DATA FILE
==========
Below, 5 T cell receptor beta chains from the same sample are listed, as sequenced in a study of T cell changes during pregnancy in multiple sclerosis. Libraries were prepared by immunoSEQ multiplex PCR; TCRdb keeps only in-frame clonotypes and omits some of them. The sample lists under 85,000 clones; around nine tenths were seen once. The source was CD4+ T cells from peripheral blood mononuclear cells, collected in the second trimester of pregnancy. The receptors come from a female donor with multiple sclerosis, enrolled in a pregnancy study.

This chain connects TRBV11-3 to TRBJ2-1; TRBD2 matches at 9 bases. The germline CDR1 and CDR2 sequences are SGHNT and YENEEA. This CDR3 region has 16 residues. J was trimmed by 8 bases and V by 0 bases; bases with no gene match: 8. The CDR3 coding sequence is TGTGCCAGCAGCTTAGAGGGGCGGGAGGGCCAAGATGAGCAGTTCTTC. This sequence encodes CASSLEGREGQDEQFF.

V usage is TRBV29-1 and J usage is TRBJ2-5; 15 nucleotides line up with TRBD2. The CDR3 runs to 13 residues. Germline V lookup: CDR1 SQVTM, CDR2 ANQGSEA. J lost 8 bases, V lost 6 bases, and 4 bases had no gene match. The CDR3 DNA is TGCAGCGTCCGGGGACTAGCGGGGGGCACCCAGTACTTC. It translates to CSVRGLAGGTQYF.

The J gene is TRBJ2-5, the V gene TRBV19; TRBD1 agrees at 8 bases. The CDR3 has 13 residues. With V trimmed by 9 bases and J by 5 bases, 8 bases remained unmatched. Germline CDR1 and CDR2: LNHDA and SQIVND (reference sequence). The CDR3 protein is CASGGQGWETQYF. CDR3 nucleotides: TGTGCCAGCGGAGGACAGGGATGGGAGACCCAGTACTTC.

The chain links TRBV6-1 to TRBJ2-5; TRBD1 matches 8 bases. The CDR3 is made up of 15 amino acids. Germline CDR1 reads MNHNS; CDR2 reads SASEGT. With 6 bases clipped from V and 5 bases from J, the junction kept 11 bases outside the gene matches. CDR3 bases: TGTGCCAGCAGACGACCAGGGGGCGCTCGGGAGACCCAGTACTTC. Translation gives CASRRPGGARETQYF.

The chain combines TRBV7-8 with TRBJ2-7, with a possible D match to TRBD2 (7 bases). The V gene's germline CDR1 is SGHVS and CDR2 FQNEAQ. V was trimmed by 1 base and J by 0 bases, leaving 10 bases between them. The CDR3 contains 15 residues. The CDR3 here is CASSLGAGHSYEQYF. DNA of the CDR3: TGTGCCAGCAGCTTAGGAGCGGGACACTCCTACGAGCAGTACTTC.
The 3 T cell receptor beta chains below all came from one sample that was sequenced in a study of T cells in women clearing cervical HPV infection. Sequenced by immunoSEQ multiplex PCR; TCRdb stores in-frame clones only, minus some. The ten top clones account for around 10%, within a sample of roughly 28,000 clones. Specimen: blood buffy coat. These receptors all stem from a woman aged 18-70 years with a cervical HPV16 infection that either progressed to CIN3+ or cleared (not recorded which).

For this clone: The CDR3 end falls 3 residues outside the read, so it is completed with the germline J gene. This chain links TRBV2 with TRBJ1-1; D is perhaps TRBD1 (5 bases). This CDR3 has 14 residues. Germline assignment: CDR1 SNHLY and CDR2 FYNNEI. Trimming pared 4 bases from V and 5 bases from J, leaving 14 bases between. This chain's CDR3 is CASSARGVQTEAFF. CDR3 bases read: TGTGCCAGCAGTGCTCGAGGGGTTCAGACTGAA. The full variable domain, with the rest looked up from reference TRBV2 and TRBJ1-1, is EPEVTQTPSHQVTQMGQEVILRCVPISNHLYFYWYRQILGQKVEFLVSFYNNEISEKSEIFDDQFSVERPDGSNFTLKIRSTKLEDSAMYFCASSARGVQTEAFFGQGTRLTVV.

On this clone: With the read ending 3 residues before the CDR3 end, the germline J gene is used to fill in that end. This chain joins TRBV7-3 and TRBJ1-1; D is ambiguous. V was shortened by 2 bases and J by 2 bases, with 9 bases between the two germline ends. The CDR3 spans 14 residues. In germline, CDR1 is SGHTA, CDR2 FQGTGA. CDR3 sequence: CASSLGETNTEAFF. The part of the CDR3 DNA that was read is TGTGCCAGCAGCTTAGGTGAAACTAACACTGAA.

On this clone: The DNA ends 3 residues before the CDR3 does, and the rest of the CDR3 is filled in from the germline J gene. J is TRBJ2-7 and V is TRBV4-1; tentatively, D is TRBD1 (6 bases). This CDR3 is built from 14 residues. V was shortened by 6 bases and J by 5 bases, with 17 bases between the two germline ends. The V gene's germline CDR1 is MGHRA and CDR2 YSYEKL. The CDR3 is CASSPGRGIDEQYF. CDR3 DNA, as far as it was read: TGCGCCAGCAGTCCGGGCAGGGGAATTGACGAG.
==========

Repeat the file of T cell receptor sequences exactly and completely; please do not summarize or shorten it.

Below, 5 T cell receptor beta chains from the same sample are listed, as sequenced in a study of T cell changes during pregnancy in multiple sclerosis. Libraries were prepared by immunoSEQ multiplex PCR; TCRdb keeps only in-frame clonotypes and omits some of them. The sample lists under 85,000 clones; around nine tenths were seen once. The source was CD4+ T cells from peripheral blood mononuclear cells, collected in the second trimester of pregnancy. The receptors come from a female donor with multiple sclerosis, enrolled in a pregnancy study.

This chain connects TRBV11-3 to TRBJ2-1; TRBD2 matches at 9 bases. The germline CDR1 and CDR2 sequences are SGHNT and YENEEA. This CDR3 region has 16 residues. J was trimmed by 8 bases and V by 0 bases; bases with no gene match: 8. The CDR3 coding sequence is TGTGCCAGCAGCTTAGAGGGGCGGGAGGGCCAAGATGAGCAGTTCTTC. This sequence encodes CASSLEGREGQDEQFF.

V usage is TRBV29-1 and J usage is TRBJ2-5; 15 nucleotides line up with TRBD2. The CDR3 runs to 13 residues. Germline V lookup: CDR1 SQVTM, CDR2 ANQGSEA. J lost 8 bases, V lost 6 bases, and 4 bases had no gene match. The CDR3 DNA is TGCAGCGTCCGGGGACTAGCGGGGGGCACCCAGTACTTC. It translates to CSVRGLAGGTQYF.

The J gene is TRBJ2-5, the V gene TRBV19; TRBD1 agrees at 8 bases. The CDR3 has 13 residues. With V trimmed by 9 bases and J by 5 bases, 8 bases remained unmatched. Germline CDR1 and CDR2: LNHDA and SQIVND (reference sequence). The CDR3 protein is CASGGQGWETQYF. CDR3 nucleotides: TGTGCCAGCGGAGGACAGGGATGGGAGACCCAGTACTTC.

The chain links TRBV6-1 to TRBJ2-5; TRBD1 matches 8 bases. The CDR3 is made up of 15 amino acids. Germline CDR1 reads MNHNS; CDR2 reads SASEGT. With 6 bases clipped from V and 5 bases from J, the junction kept 11 bases outside the gene matches. CDR3 bases: TGTGCCAGCAGACGACCAGGGGGCGCTCGGGAGACCCAGTACTTC. Translation gives CASRRPGGARETQYF.

The chain combines TRBV7-8 with TRBJ2-7, with a possible D match to TRBD2 (7 bases). The V gene's germline CDR1 is SGHVS and CDR2 FQNEAQ. V was trimmed by 1 base and J by 0 bases, leaving 10 bases between them. The CDR3 contains 15 residues. The CDR3 here is CASSLGAGHSYEQYF. DNA of the CDR3: TGTGCCAGCAGCTTAGGAGCGGGACACTCCTACGAGCAGTACTTC.
The 3 T cell receptor beta chains below all came from one sample that was sequenced in a study of T cells in women clearing cervical HPV infection. Sequenced by immunoSEQ multiplex PCR; TCRdb stores in-frame clones only, minus some. The ten top clones account for around 10%, within a sample of roughly 28,000 clones. Specimen: blood buffy coat. These receptors all stem from a woman aged 18-70 years with a cervical HPV16 infection that either progressed to CIN3+ or cleared (not recorded which).

For this clone: The CDR3 end falls 3 residues outside the read, so it is completed with the germline J gene. This chain links TRBV2 with TRBJ1-1; D is perhaps TRBD1 (5 bases). This CDR3 has 14 residues. Germline assignment: CDR1 SNHLY and CDR2 FYNNEI. Trimming pared 4 bases from V and 5 bases from J, leaving 14 bases between. This chain's CDR3 is CASSARGVQTEAFF. CDR3 bases read: TGTGCCAGCAGTGCTCGAGGGGTTCAGACTGAA. The full variable domain, with the rest looked up from reference TRBV2 and TRBJ1-1, is EPEVTQTPSHQVTQMGQEVILRCVPISNHLYFYWYRQILGQKVEFLVSFYNNEISEKSEIFDDQFSVERPDGSNFTLKIRSTKLEDSAMYFCASSARGVQTEAFFGQGTRLTVV.

On this clone: With the read ending 3 residues before the CDR3 end, the germline J gene is used to fill in that end. This chain joins TRBV7-3 and TRBJ1-1; D is ambiguous. V was shortened by 2 bases and J by 2 bases, with 9 bases between the two germline ends. The CDR3 spans 14 residues. In germline, CDR1 is SGHTA, CDR2 FQGTGA. CDR3 sequence: CASSLGETNTEAFF. The part of the CDR3 DNA that was read is TGTGCCAGCAGCTTAGGTGAAACTAACACTGAA.

On this clone: The DNA ends 3 residues before the CDR3 does, and the rest of the CDR3 is filled in from the germline J gene. J is TRBJ2-7 and V is TRBV4-1; tentatively, D is TRBD1 (6 bases). This CDR3 is built from 14 residues. V was shortened by 6 bases and J by 5 bases, with 17 bases between the two germline ends. The V gene's germline CDR1 is MGHRA and CDR2 YSYEKL. The CDR3 is CASSPGRGIDEQYF. CDR3 DNA, as far as it was read: TGCGCCAGCAGTCCGGGCAGGGGAATTGACGAG.